What is Deep Vein Thrombosis (DVT)?
Deep vein thrombosis, commonly referred to as “DVT,” occurs when a blood clot or thrombus, develops in the large veins of the legs or pelvic area. Some DVTs may cause no pain, whereas others can be quite painful. With prompt diagnosis and treatment, the majority of DVTs are not life threatening. However, a blood clot that forms in the invisible “deep veins” can be life threatening. A clot that forms in the large, deep veins is more likely to break free and travel through the vein. It is then called an embolus. When an embolus travels from the legs or pelvic areas and lodges in a lung artery, the condition is known as a “pulmonary embolism,” or PE, a potentially fatal condition if not immediately diagnosed and treated.
Approximately one-half of those with a DVT never have recognizable symptoms. The most common symptom is leg pain and tenderness in the calf muscles. One may also observe swelling or a change in color of one leg to purple or blue. These signs and symptoms may appear suddenly or may steadily develop over a short period of time. If you observe these signs or symptoms, you should contact your doctor immediately.
Symptoms are quite different if the clot breaks loose and travels to the lungs, causing a pulmonary embolism (PE). The symptoms of PE include chest pain, shortness of breath, rapid pulse, or a cough. There may also be a feeling of apprehension, sweating, or fainting. Such symptoms are not specific to a PE, and can occur with pneumonia, heart attack, and other medical conditions.
These are always critical symptoms that demand immediate medical attention.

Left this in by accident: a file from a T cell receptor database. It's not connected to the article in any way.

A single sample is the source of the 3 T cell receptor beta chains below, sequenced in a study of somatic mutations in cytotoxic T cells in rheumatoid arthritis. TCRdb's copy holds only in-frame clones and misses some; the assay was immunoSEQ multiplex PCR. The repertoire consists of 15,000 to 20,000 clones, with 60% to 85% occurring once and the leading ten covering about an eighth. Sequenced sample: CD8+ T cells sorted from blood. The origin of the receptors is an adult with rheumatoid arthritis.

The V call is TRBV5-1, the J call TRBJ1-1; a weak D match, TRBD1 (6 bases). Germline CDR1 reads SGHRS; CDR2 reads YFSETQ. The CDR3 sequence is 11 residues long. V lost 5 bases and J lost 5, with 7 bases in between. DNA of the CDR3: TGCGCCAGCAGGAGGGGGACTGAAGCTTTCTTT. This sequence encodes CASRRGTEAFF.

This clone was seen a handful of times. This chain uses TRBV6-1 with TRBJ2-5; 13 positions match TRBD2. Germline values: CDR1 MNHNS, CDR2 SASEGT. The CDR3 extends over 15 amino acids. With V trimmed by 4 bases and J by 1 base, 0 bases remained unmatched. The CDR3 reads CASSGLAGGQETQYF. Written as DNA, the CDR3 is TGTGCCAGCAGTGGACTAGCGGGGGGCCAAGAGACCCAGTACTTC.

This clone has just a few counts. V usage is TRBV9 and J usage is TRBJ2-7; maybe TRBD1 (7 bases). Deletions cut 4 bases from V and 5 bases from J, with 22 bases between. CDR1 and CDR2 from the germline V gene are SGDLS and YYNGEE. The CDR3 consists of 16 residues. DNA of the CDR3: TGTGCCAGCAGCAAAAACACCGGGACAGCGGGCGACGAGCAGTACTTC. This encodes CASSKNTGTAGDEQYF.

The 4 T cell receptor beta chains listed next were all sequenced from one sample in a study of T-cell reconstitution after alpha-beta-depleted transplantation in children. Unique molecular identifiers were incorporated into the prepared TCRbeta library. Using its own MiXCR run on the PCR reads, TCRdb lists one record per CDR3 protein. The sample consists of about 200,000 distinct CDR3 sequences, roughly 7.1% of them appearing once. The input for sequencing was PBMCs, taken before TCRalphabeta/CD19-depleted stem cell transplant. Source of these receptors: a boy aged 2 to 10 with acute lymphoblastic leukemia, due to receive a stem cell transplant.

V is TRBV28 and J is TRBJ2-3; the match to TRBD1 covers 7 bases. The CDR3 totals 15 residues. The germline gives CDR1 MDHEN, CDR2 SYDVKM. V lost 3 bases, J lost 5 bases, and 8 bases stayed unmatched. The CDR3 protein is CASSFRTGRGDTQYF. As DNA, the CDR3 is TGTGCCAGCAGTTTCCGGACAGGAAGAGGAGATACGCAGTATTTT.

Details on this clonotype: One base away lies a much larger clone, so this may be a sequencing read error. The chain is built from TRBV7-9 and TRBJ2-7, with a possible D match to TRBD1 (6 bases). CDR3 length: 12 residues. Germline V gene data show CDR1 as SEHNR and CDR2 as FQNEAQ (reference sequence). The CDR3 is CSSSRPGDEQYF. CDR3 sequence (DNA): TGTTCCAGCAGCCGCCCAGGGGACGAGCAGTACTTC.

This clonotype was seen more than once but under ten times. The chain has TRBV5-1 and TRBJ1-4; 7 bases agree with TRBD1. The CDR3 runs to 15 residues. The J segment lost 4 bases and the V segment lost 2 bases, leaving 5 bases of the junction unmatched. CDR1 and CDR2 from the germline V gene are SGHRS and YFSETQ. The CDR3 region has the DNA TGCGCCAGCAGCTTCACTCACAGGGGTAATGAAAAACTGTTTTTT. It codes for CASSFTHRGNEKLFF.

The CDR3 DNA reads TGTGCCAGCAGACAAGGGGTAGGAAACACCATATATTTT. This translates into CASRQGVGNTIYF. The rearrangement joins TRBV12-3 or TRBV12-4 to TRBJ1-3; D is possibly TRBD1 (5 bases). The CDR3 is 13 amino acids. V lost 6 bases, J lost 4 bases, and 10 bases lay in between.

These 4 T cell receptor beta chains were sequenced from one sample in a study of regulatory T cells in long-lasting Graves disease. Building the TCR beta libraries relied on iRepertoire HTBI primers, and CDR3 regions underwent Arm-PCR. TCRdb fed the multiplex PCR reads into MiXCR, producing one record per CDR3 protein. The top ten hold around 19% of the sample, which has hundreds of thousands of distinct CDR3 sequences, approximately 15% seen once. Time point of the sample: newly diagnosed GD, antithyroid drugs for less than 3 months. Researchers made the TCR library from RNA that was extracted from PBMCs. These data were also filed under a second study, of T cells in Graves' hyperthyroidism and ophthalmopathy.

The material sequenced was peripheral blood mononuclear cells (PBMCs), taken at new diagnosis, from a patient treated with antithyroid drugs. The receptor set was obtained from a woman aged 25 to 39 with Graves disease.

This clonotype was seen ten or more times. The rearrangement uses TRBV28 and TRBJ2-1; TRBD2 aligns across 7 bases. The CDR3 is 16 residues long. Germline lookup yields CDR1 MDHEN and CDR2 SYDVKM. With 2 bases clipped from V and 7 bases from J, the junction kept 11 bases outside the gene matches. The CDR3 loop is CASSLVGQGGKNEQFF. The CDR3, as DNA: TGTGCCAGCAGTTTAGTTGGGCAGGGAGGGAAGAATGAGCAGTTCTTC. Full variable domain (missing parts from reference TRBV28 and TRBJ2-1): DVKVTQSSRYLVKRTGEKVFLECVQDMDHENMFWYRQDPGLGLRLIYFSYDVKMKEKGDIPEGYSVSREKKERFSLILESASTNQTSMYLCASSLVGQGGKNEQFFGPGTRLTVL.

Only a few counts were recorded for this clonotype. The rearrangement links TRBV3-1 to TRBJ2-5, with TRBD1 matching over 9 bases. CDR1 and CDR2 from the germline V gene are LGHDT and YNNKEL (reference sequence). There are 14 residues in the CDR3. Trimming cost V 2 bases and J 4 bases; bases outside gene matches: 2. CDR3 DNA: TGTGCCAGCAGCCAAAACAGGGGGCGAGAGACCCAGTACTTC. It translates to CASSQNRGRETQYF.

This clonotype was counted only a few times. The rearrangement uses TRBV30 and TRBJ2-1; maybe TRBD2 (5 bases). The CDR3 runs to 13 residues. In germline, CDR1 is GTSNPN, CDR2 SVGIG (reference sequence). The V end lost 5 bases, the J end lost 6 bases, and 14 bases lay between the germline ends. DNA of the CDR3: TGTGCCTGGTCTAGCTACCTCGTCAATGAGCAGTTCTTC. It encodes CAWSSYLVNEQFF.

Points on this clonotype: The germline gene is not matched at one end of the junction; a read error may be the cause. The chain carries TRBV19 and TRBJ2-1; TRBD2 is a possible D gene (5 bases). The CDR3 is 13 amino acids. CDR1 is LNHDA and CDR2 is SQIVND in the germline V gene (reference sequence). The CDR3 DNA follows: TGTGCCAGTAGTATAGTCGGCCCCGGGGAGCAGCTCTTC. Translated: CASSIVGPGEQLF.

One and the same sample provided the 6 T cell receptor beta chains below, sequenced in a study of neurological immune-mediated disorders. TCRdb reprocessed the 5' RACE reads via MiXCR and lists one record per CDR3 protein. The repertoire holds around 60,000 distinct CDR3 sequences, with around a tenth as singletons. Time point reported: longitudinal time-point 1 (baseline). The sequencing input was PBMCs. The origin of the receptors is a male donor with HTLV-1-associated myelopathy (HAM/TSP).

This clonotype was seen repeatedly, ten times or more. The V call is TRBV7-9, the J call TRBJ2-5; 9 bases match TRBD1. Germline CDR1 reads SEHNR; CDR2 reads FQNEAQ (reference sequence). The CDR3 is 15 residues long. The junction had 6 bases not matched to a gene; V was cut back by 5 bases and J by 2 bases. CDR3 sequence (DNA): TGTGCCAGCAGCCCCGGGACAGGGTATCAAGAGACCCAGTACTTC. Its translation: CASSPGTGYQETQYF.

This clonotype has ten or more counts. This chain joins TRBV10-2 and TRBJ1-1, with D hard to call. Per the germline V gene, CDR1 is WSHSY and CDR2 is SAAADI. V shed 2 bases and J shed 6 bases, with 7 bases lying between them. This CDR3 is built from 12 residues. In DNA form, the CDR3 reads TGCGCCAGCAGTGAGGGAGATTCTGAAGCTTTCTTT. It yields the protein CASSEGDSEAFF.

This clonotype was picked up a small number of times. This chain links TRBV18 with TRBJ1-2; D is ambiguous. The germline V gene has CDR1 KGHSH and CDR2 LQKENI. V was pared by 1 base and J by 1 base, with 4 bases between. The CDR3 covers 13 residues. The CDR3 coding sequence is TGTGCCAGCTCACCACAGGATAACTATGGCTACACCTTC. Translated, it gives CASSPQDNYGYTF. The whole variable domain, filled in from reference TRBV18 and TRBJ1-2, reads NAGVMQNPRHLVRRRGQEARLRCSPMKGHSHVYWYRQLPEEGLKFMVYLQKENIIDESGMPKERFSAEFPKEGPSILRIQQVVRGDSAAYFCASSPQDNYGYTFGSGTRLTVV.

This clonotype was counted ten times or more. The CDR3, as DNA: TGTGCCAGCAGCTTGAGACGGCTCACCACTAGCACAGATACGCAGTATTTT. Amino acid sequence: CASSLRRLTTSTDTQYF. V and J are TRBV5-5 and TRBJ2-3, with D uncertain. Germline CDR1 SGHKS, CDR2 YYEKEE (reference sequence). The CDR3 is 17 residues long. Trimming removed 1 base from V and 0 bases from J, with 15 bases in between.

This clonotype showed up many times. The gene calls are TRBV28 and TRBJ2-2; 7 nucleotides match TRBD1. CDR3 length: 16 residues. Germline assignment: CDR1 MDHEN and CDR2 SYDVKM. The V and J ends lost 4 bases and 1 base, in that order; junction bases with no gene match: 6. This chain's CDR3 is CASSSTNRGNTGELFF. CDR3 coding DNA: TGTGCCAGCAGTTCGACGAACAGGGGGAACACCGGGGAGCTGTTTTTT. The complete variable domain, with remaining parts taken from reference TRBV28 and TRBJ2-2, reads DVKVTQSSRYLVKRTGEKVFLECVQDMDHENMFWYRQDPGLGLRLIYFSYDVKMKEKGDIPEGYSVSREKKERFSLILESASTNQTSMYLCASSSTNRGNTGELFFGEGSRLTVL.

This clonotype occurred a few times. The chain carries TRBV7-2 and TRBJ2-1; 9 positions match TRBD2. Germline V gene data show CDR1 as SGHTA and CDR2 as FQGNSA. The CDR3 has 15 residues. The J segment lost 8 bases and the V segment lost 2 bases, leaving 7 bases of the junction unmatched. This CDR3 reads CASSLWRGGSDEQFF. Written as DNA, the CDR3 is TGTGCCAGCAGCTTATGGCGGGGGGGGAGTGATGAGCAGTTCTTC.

Most common Signs and Symptoms of DVT
These symptoms can develop slowly or suddenly. If you have any of these symptoms, contact your doctor immediately.
- Sudden swelling of one limb
- Pain or tenderness
- Skin that is warm to the touch
- Fullness of the veins just beneath the skin
- Change in color (blue, red or very pale)
Common Signs and Symptoms of PE
PE can be fatal, if you experience these signs or symptoms seek medical attention right away.
- Shortness of breath
- Sudden chest pain
- A feeling of apprehension
- Sudden collapse
- Blood phlegm (coughing up blood)
The signs and symptoms of these disorders (DVT and PE) can vary by individual and event. Some individuals may also experience uncommon symptoms such as dizziness, back pain or wheezing.
DVT is diagnosed by an ultrasound exam. This simple, painless test is safe and widely available. A specific blood test may also be performed to measure “D-dimer” which is a sign of recent clotting. When this test is negative, it is unlikely that DVT has occurred.